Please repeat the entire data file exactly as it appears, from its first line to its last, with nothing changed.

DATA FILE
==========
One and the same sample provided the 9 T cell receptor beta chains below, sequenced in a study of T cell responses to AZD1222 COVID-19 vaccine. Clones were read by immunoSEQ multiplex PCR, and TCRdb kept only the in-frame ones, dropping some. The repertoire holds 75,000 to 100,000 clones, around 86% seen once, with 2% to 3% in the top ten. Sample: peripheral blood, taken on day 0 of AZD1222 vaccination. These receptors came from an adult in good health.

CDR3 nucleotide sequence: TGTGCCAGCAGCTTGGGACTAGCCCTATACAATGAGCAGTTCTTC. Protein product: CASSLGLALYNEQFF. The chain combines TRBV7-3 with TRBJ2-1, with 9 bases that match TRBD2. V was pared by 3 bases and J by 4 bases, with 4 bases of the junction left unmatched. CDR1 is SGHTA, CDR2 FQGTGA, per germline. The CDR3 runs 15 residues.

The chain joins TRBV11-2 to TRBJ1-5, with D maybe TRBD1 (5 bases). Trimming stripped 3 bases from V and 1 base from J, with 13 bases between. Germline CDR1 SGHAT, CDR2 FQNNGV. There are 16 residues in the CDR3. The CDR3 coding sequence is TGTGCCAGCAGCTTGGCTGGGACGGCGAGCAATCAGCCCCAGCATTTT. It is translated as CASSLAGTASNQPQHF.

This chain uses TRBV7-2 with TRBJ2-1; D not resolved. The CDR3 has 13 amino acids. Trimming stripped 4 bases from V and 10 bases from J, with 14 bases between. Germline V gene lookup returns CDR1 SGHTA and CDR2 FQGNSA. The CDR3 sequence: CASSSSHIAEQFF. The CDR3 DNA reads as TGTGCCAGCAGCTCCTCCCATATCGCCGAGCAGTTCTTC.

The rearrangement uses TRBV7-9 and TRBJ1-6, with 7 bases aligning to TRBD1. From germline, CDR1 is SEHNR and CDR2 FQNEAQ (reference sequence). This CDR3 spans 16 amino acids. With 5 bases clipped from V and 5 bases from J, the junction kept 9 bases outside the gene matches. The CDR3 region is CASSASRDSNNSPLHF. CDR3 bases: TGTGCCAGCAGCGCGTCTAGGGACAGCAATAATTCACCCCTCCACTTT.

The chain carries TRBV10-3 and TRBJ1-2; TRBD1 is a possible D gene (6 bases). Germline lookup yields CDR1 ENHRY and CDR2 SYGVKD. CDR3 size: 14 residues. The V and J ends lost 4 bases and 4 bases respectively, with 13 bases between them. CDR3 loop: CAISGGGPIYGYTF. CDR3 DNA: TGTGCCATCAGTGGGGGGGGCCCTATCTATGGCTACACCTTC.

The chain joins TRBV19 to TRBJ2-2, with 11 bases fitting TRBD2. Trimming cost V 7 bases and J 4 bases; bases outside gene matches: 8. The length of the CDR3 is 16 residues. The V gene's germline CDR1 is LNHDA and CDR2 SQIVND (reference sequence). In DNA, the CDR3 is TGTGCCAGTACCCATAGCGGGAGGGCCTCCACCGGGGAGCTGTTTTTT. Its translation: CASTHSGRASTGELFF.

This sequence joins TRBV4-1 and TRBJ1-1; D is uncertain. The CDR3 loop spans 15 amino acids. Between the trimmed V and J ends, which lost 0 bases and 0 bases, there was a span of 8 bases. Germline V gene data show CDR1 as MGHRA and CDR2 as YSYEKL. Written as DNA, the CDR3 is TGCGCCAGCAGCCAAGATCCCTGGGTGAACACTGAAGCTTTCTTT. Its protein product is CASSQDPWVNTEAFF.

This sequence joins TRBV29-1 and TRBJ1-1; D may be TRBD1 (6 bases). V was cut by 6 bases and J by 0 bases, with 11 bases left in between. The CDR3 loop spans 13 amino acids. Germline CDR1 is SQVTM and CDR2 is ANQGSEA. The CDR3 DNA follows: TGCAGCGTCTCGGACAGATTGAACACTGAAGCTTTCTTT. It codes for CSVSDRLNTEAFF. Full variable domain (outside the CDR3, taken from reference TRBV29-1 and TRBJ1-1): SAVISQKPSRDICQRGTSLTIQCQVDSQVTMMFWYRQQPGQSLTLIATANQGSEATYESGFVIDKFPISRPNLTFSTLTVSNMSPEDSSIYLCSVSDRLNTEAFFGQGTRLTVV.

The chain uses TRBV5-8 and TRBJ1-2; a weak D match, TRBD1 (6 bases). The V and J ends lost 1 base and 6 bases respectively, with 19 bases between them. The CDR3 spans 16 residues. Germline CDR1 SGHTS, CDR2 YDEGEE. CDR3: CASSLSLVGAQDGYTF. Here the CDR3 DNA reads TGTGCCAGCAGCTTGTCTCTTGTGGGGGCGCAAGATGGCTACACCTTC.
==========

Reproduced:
One and the same sample provided the 9 T cell receptor beta chains below, sequenced in a study of T cell responses to AZD1222 COVID-19 vaccine. Clones were read by immunoSEQ multiplex PCR, and TCRdb kept only the in-frame ones, dropping some. The repertoire holds 75,000 to 100,000 clones, around 86% seen once, with 2% to 3% in the top ten. Sample: peripheral blood, taken on day 0 of AZD1222 vaccination. These receptors came from an adult in good health.

CDR3 nucleotide sequence: TGTGCCAGCAGCTTGGGACTAGCCCTATACAATGAGCAGTTCTTC. Protein product: CASSLGLALYNEQFF. The chain combines TRBV7-3 with TRBJ2-1, with 9 bases that match TRBD2. V was pared by 3 bases and J by 4 bases, with 4 bases of the junction left unmatched. CDR1 is SGHTA, CDR2 FQGTGA, per germline. The CDR3 runs 15 residues.

The chain joins TRBV11-2 to TRBJ1-5, with D maybe TRBD1 (5 bases). Trimming stripped 3 bases from V and 1 base from J, with 13 bases between. Germline CDR1 SGHAT, CDR2 FQNNGV. There are 16 residues in the CDR3. The CDR3 coding sequence is TGTGCCAGCAGCTTGGCTGGGACGGCGAGCAATCAGCCCCAGCATTTT. It is translated as CASSLAGTASNQPQHF.

This chain uses TRBV7-2 with TRBJ2-1; D not resolved. The CDR3 has 13 amino acids. Trimming stripped 4 bases from V and 10 bases from J, with 14 bases between. Germline V gene lookup returns CDR1 SGHTA and CDR2 FQGNSA. The CDR3 sequence: CASSSSHIAEQFF. The CDR3 DNA reads as TGTGCCAGCAGCTCCTCCCATATCGCCGAGCAGTTCTTC.

The rearrangement uses TRBV7-9 and TRBJ1-6, with 7 bases aligning to TRBD1. From germline, CDR1 is SEHNR and CDR2 FQNEAQ (reference sequence). This CDR3 spans 16 amino acids. With 5 bases clipped from V and 5 bases from J, the junction kept 9 bases outside the gene matches. The CDR3 region is CASSASRDSNNSPLHF. CDR3 bases: TGTGCCAGCAGCGCGTCTAGGGACAGCAATAATTCACCCCTCCACTTT.

The chain carries TRBV10-3 and TRBJ1-2; TRBD1 is a possible D gene (6 bases). Germline lookup yields CDR1 ENHRY and CDR2 SYGVKD. CDR3 size: 14 residues. The V and J ends lost 4 bases and 4 bases respectively, with 13 bases between them. CDR3 loop: CAISGGGPIYGYTF. CDR3 DNA: TGTGCCATCAGTGGGGGGGGCCCTATCTATGGCTACACCTTC.

The chain joins TRBV19 to TRBJ2-2, with 11 bases fitting TRBD2. Trimming cost V 7 bases and J 4 bases; bases outside gene matches: 8. The length of the CDR3 is 16 residues. The V gene's germline CDR1 is LNHDA and CDR2 SQIVND (reference sequence). In DNA, the CDR3 is TGTGCCAGTACCCATAGCGGGAGGGCCTCCACCGGGGAGCTGTTTTTT. Its translation: CASTHSGRASTGELFF.

This sequence joins TRBV4-1 and TRBJ1-1; D is uncertain. The CDR3 loop spans 15 amino acids. Between the trimmed V and J ends, which lost 0 bases and 0 bases, there was a span of 8 bases. Germline V gene data show CDR1 as MGHRA and CDR2 as YSYEKL. Written as DNA, the CDR3 is TGCGCCAGCAGCCAAGATCCCTGGGTGAACACTGAAGCTTTCTTT. Its protein product is CASSQDPWVNTEAFF.

This sequence joins TRBV29-1 and TRBJ1-1; D may be TRBD1 (6 bases). V was cut by 6 bases and J by 0 bases, with 11 bases left in between. The CDR3 loop spans 13 amino acids. Germline CDR1 is SQVTM and CDR2 is ANQGSEA. The CDR3 DNA follows: TGCAGCGTCTCGGACAGATTGAACACTGAAGCTTTCTTT. It codes for CSVSDRLNTEAFF. Full variable domain (outside the CDR3, taken from reference TRBV29-1 and TRBJ1-1): SAVISQKPSRDICQRGTSLTIQCQVDSQVTMMFWYRQQPGQSLTLIATANQGSEATYESGFVIDKFPISRPNLTFSTLTVSNMSPEDSSIYLCSVSDRLNTEAFFGQGTRLTVV.

The chain uses TRBV5-8 and TRBJ1-2; a weak D match, TRBD1 (6 bases). The V and J ends lost 1 base and 6 bases respectively, with 19 bases between them. The CDR3 spans 16 residues. Germline CDR1 SGHTS, CDR2 YDEGEE. CDR3: CASSLSLVGAQDGYTF. Here the CDR3 DNA reads TGTGCCAGCAGCTTGTCTCTTGTGGGGGCGCAAGATGGCTACACCTTC.